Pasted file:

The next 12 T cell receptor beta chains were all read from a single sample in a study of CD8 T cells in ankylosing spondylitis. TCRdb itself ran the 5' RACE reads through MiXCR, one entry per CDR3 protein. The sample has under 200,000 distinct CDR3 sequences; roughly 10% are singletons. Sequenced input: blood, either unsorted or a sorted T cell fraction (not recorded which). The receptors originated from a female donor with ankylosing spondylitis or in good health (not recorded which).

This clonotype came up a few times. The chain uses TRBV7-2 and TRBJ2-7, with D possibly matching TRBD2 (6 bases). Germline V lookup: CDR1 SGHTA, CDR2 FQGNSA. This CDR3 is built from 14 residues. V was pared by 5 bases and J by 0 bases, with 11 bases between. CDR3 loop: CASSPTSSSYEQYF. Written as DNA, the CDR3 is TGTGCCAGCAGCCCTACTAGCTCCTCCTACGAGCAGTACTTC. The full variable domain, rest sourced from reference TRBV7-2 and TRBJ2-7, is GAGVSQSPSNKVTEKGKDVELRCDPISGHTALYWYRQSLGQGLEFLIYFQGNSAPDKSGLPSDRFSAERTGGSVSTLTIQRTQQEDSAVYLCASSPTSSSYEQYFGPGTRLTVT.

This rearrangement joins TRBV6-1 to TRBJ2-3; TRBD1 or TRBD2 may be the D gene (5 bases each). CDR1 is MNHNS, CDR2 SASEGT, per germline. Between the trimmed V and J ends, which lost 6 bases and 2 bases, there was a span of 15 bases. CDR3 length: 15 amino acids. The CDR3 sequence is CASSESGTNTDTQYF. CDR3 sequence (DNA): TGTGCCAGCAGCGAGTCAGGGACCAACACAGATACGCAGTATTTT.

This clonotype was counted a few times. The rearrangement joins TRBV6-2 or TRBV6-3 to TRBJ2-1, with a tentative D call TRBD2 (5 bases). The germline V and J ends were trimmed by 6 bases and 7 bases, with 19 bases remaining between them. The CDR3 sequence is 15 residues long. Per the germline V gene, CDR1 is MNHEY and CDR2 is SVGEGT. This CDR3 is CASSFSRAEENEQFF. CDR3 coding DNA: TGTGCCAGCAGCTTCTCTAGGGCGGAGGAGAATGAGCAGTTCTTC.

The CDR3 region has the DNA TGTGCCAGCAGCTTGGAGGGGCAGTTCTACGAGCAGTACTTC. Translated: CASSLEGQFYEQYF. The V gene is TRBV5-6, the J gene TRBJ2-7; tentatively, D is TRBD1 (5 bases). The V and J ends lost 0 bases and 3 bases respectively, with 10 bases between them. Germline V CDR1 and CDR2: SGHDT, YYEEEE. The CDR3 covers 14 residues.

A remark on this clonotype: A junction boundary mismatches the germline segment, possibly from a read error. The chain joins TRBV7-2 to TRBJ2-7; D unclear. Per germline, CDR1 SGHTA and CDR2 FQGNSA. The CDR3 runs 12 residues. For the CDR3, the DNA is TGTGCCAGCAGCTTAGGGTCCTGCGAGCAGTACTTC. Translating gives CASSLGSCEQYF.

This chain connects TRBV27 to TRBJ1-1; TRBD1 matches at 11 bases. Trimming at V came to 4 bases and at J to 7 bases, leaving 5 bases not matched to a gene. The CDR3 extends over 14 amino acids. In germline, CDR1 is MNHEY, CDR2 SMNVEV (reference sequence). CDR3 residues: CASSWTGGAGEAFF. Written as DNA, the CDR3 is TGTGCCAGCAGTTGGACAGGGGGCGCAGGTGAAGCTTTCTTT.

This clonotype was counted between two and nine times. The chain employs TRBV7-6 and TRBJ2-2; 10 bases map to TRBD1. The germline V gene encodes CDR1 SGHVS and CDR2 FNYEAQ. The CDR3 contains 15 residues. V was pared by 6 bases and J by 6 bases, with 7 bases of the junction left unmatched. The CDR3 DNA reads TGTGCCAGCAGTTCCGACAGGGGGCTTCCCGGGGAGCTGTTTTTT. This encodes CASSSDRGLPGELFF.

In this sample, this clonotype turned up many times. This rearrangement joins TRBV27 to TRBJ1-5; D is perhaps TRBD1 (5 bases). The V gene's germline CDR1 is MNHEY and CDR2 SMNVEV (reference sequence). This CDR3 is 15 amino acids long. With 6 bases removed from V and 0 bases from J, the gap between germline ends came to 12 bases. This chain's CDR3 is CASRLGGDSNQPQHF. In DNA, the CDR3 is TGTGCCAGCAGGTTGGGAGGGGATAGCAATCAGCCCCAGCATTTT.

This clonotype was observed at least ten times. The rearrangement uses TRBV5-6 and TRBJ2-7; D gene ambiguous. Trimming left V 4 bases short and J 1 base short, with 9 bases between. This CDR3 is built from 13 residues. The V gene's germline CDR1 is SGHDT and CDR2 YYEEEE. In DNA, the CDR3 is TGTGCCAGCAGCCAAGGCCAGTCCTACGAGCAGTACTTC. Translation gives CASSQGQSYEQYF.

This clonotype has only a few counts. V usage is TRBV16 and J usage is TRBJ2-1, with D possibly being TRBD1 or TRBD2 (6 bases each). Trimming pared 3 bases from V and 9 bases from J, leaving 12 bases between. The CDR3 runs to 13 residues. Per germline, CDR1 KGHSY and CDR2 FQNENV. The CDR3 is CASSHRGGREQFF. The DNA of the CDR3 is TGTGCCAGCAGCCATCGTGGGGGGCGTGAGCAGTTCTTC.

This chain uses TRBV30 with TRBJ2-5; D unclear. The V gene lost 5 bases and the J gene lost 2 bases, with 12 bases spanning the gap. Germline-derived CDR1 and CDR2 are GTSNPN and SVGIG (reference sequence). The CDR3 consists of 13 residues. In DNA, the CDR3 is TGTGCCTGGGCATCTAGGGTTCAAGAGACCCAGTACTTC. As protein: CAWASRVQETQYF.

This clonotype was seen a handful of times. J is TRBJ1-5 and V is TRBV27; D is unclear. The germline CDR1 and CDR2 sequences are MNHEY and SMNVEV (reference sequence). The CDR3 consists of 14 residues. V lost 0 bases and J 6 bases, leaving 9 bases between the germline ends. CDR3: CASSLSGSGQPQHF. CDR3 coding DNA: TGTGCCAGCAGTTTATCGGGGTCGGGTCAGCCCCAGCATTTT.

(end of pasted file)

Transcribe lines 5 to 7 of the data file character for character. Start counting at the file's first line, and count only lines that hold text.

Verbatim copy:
The CDR3 region has the DNA TGTGCCAGCAGCTTGGAGGGGCAGTTCTACGAGCAGTACTTC. Translated: CASSLEGQFYEQYF. The V gene is TRBV5-6, the J gene TRBJ2-7; tentatively, D is TRBD1 (5 bases). The V and J ends lost 0 bases and 3 bases respectively, with 10 bases between them. Germline V CDR1 and CDR2: SGHDT, YYEEEE. The CDR3 covers 14 residues.

A remark on this clonotype: A junction boundary mismatches the germline segment, possibly from a read error. The chain joins TRBV7-2 to TRBJ2-7; D unclear. Per germline, CDR1 SGHTA and CDR2 FQGNSA. The CDR3 runs 12 residues. For the CDR3, the DNA is TGTGCCAGCAGCTTAGGGTCCTGCGAGCAGTACTTC. Translating gives CASSLGSCEQYF.

This chain connects TRBV27 to TRBJ1-1; TRBD1 matches at 11 bases. Trimming at V came to 4 bases and at J to 7 bases, leaving 5 bases not matched to a gene. The CDR3 extends over 14 amino acids. In germline, CDR1 is MNHEY, CDR2 SMNVEV (reference sequence). CDR3 residues: CASSWTGGAGEAFF. Written as DNA, the CDR3 is TGTGCCAGCAGTTGGACAGGGGGCGCAGGTGAAGCTTTCTTT.